"[Having been] raised by a single parent," Braden said, "I realize and appreciate all of the sacrifices that are made and hardships endured just to keep a family afloat, let alone accommodating a child's wants and needs. By creating a way to provide some sort of relief for a family, my goal is to alleviate some stress, bring a family closer together and to allow a dream to be realized, all the while trying to bring our community together.
"The little things in life can go unappreciated at times, but can also go a long way. Giving a new ball glove to a child not only can keep a dream alive, but also bring a smile to a face and a tear to an eye."
There surely will be some moist pupils in the house Sunday, when Braden introduces the recipients of his "baseball scholarship." Camron and Mitchell Alexander, brothers who are being raised by their mother, Tami, are ages 9 and 8, respectively.
"The mom is doing an amazing job," said Braden, who asked the HTLL board of directors to select the recipient(s) each season because it has a better handle on each child's needs. "Both of the boys are on the honor roll at their school, and the mom is going to Sacramento State to get her master's degree.
"That's some serious juggling and dedication. Just like my mom did for me."
Braden will host a 30-minute clinic and Q&A session in the A's bullpen for the Alexander boys, their 12 teammates and three coaches. They then will parade around the warning track, along with the other Hoover Tyler and Bay Area Little Leaguers. Following the parade, the Alexander boys will be invited into the clubhouse to meet with other A's players before returning to the field to prepare for a special pregame ceremony.
Next, the A's and Braden will honor the boys in a special ceremony and present each of them with a Braden jersey and new Mizuno glove and Easton bat before they simultaneously throw out the ceremonial first pitch, to be caught by Braden and a teammate.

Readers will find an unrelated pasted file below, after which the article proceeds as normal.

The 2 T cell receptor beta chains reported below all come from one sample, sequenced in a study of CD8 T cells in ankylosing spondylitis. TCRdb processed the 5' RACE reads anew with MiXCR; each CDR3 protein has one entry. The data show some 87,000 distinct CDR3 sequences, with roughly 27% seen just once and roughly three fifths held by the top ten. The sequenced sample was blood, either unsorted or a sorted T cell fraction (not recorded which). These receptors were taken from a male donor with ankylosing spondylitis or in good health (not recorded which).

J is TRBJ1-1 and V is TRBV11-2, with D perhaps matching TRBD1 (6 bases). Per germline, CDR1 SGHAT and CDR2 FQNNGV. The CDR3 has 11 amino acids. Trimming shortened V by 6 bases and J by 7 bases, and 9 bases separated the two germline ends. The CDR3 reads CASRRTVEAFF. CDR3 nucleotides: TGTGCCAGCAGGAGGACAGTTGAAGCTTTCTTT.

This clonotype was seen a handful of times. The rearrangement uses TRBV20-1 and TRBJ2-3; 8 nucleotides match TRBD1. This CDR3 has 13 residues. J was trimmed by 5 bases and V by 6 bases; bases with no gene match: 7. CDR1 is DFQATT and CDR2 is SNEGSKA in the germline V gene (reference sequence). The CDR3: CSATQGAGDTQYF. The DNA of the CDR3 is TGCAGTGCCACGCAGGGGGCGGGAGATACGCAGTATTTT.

"I wanted to tell them myself that they were throwing out the first pitch, so we called them," Braden said. "I made them promise to go outside and play catch to practice, because they're going to be representing the 209.
"Their mom said they ran outside right away and started throwing."
Camron and Mitchell then will enjoy the game with their mother, older brother Conrad and more than a dozen other members of their extended family in the Plaza Reserve section of the Coliseum.
"The ultimate goal of this entire day is to keep love and hope alive in the 209 through baseball and community appreciation," Braden said.
To ensure that love and hope stay alive in Stockton, Braden said he'll never leave -- even should he land a hefty seven- or eight-figure contract down the road.
"Then I could live in my house during Spring Training, too," he said enthusiastically, laughing at the notion of commuting to Arizona via private jet.
With similar zeal, Braden explained his ideal life once his playing career comes to an end: pitching coach of the Minor League Stockton Ports and mayor of Stockton.
"City Council meetings are on Thursday," he said. "Trust me, I know."
This is why a friend of Braden's recently called him "Robin Hood."
"Then," Braden said, "he went, 'Only you ain't robbin' the 'hood.'"